The Diner, Camden Town
2 Jamestown Rd
020 7485 5223
by Fi Tatta
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It seemed to me that, dining with Malcolm Eggs, one ought really to let him pick the breakfast venue. His expertise is well-known, one worries that to do otherwise might seem an unwarranted slight.
Although we could not be said to know one another well, we had discovered certain peculiar symmetries; we are both, for example, speakers of the mostly-forgotten, unpronounceable language of Coh. Dreaming, as speakers of that language often do, in that tongue, we had perhaps already encountered one another in dreams. Perhaps not.
“Andiamo,” he declared, as he strode towards The Diner in Camden Town. Never one to refuse a challenge I retorted: “vado” and followed behind. Camden before noon is quiescent; we were the noisiest people on the street by far. And Malcolm’s trademark sword-stick cut quite the dash, tap-tapping on the pavement as we scurried towards that purveyor of fine American-style produce.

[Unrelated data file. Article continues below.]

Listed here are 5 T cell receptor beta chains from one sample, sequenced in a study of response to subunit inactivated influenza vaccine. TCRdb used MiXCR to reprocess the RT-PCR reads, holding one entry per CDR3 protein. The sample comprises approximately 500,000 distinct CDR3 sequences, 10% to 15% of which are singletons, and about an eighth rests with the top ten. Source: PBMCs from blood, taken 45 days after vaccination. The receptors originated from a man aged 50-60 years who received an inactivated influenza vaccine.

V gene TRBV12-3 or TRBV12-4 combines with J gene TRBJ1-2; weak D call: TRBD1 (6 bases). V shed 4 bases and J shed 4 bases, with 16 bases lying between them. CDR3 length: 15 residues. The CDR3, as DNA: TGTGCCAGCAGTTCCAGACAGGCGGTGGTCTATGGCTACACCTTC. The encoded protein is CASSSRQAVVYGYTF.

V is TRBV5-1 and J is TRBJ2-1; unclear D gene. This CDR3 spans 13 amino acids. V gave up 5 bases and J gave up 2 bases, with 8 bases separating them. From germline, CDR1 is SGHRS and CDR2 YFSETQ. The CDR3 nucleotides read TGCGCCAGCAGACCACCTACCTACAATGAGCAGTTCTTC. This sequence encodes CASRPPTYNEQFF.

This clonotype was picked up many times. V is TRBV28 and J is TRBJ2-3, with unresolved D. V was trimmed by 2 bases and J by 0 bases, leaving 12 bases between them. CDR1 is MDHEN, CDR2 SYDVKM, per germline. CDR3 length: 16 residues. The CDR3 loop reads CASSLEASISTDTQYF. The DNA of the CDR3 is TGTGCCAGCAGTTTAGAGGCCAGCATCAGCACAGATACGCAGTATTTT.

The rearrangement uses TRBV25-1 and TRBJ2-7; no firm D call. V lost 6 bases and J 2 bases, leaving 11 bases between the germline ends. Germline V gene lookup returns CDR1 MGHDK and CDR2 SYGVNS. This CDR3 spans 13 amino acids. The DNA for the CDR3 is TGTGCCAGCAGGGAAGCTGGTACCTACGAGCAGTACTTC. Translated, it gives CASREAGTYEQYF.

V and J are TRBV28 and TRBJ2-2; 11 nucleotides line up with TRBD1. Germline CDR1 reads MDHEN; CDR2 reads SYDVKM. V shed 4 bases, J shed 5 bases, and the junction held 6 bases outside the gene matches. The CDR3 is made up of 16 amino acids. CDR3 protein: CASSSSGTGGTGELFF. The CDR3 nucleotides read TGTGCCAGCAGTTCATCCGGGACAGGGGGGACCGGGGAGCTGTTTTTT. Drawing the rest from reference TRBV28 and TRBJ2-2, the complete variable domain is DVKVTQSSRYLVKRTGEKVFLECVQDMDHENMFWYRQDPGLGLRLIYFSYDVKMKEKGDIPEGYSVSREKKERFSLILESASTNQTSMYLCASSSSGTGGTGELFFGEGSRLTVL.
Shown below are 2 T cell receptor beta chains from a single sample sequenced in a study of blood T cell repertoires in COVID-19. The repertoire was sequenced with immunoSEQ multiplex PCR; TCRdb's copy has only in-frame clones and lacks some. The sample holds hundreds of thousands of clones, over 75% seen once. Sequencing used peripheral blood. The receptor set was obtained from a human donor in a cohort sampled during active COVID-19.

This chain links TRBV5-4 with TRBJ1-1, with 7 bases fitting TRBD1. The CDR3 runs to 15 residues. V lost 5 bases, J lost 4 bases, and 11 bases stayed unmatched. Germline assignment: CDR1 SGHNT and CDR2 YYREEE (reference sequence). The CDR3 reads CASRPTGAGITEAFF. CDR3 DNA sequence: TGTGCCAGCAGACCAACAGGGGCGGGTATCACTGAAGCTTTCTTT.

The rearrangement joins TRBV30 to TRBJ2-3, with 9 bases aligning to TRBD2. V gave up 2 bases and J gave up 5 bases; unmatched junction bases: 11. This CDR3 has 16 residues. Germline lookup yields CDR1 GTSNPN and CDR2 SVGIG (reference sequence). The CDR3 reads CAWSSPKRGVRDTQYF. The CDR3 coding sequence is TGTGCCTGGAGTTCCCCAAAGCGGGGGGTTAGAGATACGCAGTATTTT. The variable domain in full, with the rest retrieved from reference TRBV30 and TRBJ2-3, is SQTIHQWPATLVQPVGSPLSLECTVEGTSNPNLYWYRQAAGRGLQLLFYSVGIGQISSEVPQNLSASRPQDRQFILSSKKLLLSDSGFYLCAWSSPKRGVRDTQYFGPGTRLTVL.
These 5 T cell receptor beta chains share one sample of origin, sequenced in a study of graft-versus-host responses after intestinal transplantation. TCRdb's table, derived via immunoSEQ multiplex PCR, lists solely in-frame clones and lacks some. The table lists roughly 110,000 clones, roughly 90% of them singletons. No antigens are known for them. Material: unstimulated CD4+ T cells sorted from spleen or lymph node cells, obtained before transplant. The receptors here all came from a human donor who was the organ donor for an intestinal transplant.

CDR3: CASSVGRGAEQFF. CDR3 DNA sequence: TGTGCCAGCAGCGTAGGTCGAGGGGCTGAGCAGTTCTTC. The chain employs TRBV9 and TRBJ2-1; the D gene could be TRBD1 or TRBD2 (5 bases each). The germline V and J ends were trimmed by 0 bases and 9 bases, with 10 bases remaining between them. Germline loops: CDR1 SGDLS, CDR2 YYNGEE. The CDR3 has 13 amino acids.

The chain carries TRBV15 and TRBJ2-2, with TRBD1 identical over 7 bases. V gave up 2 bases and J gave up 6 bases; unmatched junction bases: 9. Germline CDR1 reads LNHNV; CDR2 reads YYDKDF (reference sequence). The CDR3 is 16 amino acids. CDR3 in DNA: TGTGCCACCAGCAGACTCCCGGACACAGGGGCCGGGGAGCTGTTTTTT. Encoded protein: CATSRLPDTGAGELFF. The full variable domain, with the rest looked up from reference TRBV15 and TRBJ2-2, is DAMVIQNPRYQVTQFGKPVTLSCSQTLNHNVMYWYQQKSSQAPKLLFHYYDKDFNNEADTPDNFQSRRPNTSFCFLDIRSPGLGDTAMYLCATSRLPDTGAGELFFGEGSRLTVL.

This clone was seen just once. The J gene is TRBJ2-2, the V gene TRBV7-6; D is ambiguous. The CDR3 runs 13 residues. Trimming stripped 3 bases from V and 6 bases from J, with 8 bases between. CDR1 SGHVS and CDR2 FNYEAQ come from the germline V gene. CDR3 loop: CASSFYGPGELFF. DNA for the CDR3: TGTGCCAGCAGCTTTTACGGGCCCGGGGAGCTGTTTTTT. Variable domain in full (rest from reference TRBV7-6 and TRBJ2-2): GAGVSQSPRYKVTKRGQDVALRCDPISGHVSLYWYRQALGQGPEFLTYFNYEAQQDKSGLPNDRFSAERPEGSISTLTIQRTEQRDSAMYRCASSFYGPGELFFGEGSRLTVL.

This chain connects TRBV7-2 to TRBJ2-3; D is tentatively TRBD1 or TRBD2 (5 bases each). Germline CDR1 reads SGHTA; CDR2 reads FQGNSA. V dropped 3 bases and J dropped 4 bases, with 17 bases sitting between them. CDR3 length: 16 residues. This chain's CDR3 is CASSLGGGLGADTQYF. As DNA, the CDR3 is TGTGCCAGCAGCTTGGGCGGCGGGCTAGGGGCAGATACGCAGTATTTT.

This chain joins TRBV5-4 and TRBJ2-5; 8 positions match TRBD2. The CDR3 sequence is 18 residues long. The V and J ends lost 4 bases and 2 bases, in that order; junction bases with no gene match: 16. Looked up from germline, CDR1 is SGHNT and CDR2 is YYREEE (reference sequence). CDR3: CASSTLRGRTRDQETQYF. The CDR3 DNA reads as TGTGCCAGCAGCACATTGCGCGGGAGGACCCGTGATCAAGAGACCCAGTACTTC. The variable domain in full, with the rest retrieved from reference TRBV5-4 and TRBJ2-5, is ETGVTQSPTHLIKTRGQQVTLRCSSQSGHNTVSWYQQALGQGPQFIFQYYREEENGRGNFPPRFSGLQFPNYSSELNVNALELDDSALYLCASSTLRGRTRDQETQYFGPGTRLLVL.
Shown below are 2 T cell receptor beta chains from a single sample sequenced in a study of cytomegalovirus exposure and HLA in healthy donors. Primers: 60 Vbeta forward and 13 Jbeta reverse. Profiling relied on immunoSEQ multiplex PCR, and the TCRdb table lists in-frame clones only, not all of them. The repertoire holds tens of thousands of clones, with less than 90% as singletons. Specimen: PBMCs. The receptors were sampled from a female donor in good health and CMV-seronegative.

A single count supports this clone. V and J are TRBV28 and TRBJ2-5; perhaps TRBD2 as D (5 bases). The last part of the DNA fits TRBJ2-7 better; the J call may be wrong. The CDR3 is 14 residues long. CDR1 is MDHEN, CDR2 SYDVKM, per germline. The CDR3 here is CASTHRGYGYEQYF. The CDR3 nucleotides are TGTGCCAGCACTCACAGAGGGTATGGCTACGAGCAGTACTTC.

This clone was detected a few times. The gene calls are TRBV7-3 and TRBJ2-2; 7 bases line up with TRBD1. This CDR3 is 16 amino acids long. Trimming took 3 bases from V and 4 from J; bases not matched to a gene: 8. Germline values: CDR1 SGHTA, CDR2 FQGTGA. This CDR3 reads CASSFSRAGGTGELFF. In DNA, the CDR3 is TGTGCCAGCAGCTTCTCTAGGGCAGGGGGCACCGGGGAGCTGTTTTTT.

“Keep up!” he shouted back at me – he had already sat down at the red banquette seating and was perusing the menu. Evidently Malcolm had forgotten the war-wound which sometimes hampers me… or he had chosen to forget it.
Sublimely, the place was almost empty but not quite – affording us enough privacy to discuss the rather serious business which had brought us together. We ordered – the food arrived quickly, though not with unseemly haste, nothing was forgotten and the water – gods be praised – came with ice in and without being requested.
I thoroughly enjoyed the dish that was set before me; the elements which ought to be crisp were perfectly so, while those parts which should be sweet, damp, moist, were exquisite sui generis. The service, also, was charming – the waiter so friendly that I rather suspected Malcolm of flirting until he reminded me that his tastes lie in quite another direction.
He had ordered the “Hungry Man Breakfast” of eggs, sausages, beans, mushrooms and hash-browns. Breakfast connoisseur that he is, he had of course picked the place with care and the food was excellently done. Although I rather suspected that the sweetener supplied with my meal had not come from the sugar mines of Uruguay as Malcolm had promised me. Conceivably, he had been in jest.
Our discussion turned to certain private matters concerning the land of Coh which can scarcely be of relevance to the readers here; I thought little of The Diner until I came to write this short account of our expedition.
“No, no,” said Malcolm when he saw it, “it’s scarcely a review if you haven’t mentioned what you ate,” although he backed down when I explained, of course, that I had.